This month, an article in Variety, solidified a geek’s worst nightmare. The well-known and beloved “Ghost In the Shell” series will be made into a 3D live action movie. At the helm will be Award-winning director Steven Spielberg, and be written by Jamie Moss, of “Street Kings” notoriety.
Ghost In the Shell franchise follows an elite covert government team that fights information/technological terrorism. The original incarnation came in the form of a manga, created by Masamune Shirow. Its many adaptations have included anime movies and video games. Recent releases include: “GITS: Innocence,” “GITS: Solid State Society,” and the TV series “GITS: Stand Alone Complex.”
After heavy fighting over the rights — Sony and Universal has bids too — DreamWorks Studio ended up on top. This has been a change from the cartoonish image and low-profile movie choices of recent year.
The choice seems to be a personal one.
“Ghost in the Shell is one of my favorite stories,” Spielberg said. “It’s a genre that has arrived, and we enthusiastically welcome it to DreamWorks.”
Early fan outcry is pointing toward a dismal, disapproving, if not blatant disregard for the source material. This has been a curse when many manga or comic properties have been taken “directly-from page,” but ended up not pleasing either the hard-core fan nor attracting new fans to the franchise.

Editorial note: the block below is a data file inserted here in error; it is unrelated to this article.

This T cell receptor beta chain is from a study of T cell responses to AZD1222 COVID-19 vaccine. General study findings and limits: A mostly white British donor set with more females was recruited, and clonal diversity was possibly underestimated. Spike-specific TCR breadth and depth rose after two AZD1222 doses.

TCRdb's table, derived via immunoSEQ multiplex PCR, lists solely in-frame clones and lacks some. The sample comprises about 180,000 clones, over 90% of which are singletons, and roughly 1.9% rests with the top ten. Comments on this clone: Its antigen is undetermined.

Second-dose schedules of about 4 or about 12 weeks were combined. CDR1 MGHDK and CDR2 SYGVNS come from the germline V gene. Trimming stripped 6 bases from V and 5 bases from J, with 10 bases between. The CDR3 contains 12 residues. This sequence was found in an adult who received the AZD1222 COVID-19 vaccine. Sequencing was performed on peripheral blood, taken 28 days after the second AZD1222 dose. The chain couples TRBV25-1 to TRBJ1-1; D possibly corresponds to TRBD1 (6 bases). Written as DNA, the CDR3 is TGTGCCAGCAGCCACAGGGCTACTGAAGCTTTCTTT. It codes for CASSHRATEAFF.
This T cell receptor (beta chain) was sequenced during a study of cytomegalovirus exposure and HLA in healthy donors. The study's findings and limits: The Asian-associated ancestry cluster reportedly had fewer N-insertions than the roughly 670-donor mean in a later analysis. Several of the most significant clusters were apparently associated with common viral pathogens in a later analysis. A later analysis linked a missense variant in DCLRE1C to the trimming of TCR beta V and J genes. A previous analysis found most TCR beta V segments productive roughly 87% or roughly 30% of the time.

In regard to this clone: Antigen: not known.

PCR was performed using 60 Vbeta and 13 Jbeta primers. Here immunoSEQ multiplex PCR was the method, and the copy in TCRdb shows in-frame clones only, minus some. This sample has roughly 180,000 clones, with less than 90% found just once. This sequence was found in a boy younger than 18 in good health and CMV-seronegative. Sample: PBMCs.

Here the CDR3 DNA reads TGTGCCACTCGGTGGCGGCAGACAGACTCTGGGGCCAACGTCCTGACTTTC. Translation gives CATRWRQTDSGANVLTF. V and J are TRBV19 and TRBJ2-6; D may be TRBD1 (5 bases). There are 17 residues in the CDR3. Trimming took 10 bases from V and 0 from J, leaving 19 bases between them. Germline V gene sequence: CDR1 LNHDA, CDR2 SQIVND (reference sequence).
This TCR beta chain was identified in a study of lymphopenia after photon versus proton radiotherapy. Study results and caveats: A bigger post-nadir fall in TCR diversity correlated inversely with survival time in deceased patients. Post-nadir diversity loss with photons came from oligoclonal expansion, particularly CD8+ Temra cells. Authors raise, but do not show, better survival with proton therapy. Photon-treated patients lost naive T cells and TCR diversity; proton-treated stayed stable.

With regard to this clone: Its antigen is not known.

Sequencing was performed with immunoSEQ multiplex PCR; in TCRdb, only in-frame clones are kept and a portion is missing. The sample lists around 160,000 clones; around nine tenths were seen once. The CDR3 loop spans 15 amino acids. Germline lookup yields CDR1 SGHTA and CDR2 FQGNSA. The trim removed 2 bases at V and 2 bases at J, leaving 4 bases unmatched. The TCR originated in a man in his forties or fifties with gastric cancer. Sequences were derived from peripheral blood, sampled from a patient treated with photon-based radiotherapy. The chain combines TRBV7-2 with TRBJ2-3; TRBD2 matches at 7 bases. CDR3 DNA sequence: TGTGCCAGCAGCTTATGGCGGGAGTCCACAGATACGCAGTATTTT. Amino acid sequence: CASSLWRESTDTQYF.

I’m very sure the film will neither garner new fans, nor take the hard-core fans to new levels. Final Fantasy: Spirits Within, as a major example. That movie was made with the Square Enix’s own movie division, Square Cinex, and yet still managed to flop in the box office.
Another icon of Japanese animation will be making it’s jump over to big screen with Akira jumping on board with Warner.
The name alone garners 20,200,000 Google hits. So when Greg Silverman, executive at Warner Bros., announced it’s acquisition of the rights to Akira a similar outcry was heard.
Akira is an epic story involving two teenagers’ lives through the dramatic genetic change of one of them into a being with super destructive power.
The original six-volume manga, written by Katsushiro Otomo, has since been made into an iconic anime movie. Though Warner Bros. states that it will take it’s material directly from the manga, not the 1988 anime.
As with the “Ghost In The Shell” project, these are still in Pre-Production and as such, are going to be under development and anything concrete is strictly rumor. Only time and money will tell whether the right choice was made in either ventures.